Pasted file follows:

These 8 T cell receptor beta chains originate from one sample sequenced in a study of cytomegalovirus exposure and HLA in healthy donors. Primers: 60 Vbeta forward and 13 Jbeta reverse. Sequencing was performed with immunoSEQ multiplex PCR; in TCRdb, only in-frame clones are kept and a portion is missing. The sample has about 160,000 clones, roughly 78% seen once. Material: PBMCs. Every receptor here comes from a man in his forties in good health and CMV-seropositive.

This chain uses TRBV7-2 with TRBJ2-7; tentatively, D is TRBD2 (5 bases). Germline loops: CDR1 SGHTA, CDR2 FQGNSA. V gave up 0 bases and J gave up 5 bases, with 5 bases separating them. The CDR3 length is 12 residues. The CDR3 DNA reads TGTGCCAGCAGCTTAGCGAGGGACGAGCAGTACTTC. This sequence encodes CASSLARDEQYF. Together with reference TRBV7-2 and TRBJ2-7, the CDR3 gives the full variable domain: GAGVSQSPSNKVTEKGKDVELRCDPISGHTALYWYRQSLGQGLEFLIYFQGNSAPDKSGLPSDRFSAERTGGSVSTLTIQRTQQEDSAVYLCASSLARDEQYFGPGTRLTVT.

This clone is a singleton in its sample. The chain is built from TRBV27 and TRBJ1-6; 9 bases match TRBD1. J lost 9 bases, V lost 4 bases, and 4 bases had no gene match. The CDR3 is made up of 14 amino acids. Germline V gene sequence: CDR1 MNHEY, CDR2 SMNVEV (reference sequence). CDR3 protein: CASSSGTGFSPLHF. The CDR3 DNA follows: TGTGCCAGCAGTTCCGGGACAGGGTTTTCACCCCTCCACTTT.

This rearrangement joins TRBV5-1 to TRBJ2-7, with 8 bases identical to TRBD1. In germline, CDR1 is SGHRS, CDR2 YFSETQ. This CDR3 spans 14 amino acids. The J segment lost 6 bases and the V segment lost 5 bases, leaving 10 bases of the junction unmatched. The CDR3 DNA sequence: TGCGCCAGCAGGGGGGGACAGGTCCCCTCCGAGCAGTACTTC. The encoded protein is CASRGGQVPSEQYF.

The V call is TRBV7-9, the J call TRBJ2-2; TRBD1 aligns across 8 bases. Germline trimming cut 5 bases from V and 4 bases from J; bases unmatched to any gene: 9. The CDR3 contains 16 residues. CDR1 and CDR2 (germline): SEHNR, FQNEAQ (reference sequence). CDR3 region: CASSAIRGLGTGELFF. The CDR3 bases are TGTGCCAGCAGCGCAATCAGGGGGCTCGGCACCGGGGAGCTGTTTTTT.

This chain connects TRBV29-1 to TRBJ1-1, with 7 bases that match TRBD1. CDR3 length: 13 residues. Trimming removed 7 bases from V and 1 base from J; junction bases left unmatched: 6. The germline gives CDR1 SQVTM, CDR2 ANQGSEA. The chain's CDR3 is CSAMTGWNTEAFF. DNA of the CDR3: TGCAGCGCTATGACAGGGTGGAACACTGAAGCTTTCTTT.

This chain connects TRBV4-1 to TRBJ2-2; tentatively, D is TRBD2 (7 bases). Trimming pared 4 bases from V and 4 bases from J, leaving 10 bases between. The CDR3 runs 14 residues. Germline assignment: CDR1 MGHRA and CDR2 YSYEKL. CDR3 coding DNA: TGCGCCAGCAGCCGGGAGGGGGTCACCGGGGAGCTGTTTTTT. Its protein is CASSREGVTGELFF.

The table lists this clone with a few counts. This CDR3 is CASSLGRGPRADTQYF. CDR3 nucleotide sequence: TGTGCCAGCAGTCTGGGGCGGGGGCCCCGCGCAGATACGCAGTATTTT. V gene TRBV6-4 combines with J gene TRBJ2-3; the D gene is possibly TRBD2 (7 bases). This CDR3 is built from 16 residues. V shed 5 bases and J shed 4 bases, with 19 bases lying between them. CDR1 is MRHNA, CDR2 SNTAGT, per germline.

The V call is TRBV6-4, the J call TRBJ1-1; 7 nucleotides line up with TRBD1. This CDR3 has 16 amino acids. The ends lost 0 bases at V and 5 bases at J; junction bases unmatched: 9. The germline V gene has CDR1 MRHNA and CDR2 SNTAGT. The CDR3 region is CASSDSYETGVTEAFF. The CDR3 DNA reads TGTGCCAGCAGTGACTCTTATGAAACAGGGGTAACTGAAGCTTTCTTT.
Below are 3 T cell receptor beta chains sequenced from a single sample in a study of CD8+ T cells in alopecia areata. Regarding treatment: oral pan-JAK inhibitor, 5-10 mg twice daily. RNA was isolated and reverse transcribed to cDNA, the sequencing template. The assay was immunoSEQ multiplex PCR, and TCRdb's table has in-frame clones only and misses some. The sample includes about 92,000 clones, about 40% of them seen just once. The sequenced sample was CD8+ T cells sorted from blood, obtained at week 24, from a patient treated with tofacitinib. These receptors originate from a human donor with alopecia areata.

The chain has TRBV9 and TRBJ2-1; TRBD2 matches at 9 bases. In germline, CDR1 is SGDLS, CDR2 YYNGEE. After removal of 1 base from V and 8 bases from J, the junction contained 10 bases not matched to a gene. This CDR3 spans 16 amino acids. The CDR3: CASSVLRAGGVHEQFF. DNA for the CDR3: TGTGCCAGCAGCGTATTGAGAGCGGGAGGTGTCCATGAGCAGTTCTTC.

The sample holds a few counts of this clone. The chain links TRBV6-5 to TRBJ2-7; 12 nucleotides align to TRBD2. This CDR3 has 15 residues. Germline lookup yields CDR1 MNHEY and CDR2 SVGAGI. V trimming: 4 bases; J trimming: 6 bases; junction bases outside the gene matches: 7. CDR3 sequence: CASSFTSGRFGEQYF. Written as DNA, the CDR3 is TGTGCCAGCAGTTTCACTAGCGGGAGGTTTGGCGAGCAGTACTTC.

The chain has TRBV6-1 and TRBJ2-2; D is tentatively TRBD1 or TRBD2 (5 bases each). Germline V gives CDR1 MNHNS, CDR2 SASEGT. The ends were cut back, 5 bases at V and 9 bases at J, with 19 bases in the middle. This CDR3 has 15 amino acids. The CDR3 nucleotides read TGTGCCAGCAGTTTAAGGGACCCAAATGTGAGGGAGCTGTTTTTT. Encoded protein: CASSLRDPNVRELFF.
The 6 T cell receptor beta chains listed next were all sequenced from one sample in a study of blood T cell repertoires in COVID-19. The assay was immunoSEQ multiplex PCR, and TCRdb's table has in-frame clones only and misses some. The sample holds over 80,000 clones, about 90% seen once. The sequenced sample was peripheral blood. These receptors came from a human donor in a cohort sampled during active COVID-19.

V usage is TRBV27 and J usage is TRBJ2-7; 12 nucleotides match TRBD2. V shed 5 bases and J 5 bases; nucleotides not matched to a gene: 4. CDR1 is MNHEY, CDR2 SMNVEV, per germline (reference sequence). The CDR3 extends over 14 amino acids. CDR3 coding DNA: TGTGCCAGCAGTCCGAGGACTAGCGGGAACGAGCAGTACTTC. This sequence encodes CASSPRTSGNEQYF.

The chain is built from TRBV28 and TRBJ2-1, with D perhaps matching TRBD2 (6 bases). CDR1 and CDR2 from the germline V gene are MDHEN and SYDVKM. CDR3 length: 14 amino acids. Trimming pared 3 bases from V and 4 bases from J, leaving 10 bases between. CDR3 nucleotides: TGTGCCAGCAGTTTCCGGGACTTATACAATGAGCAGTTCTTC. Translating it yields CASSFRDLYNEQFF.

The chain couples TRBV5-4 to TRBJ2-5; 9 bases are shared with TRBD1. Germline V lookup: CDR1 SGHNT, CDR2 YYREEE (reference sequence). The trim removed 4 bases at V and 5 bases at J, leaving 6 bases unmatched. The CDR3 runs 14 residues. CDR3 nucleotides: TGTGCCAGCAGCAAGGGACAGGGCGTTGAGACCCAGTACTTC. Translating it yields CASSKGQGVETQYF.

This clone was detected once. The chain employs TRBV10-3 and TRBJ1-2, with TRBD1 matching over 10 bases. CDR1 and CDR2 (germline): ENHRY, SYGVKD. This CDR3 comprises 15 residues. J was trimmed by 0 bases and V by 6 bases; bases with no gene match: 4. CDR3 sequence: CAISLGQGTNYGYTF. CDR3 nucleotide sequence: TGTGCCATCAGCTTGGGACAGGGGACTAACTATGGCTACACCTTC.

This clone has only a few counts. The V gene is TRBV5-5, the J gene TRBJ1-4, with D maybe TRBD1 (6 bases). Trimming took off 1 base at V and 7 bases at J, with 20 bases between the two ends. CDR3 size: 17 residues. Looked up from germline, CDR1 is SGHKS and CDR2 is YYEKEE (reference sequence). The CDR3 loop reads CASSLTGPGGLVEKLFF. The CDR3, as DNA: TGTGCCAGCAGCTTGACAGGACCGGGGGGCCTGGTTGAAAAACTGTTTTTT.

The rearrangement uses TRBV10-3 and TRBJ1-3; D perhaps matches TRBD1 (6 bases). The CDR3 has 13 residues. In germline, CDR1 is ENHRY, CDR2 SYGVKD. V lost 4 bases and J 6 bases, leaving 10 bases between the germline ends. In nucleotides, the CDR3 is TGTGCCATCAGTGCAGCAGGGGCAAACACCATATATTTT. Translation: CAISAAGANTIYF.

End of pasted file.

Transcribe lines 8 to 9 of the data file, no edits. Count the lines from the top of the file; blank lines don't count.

The table lists this clone with a few counts. This CDR3 is CASSLGRGPRADTQYF. CDR3 nucleotide sequence: TGTGCCAGCAGTCTGGGGCGGGGGCCCCGCGCAGATACGCAGTATTTT. V gene TRBV6-4 combines with J gene TRBJ2-3; the D gene is possibly TRBD2 (7 bases). This CDR3 is built from 16 residues. V shed 5 bases and J shed 4 bases, with 19 bases lying between them. CDR1 is MRHNA, CDR2 SNTAGT, per germline.

The V call is TRBV6-4, the J call TRBJ1-1; 7 nucleotides line up with TRBD1. This CDR3 has 16 amino acids. The ends lost 0 bases at V and 5 bases at J; junction bases unmatched: 9. The germline V gene has CDR1 MRHNA and CDR2 SNTAGT. The CDR3 region is CASSDSYETGVTEAFF. The CDR3 DNA reads TGTGCCAGCAGTGACTCTTATGAAACAGGGGTAACTGAAGCTTTCTTT.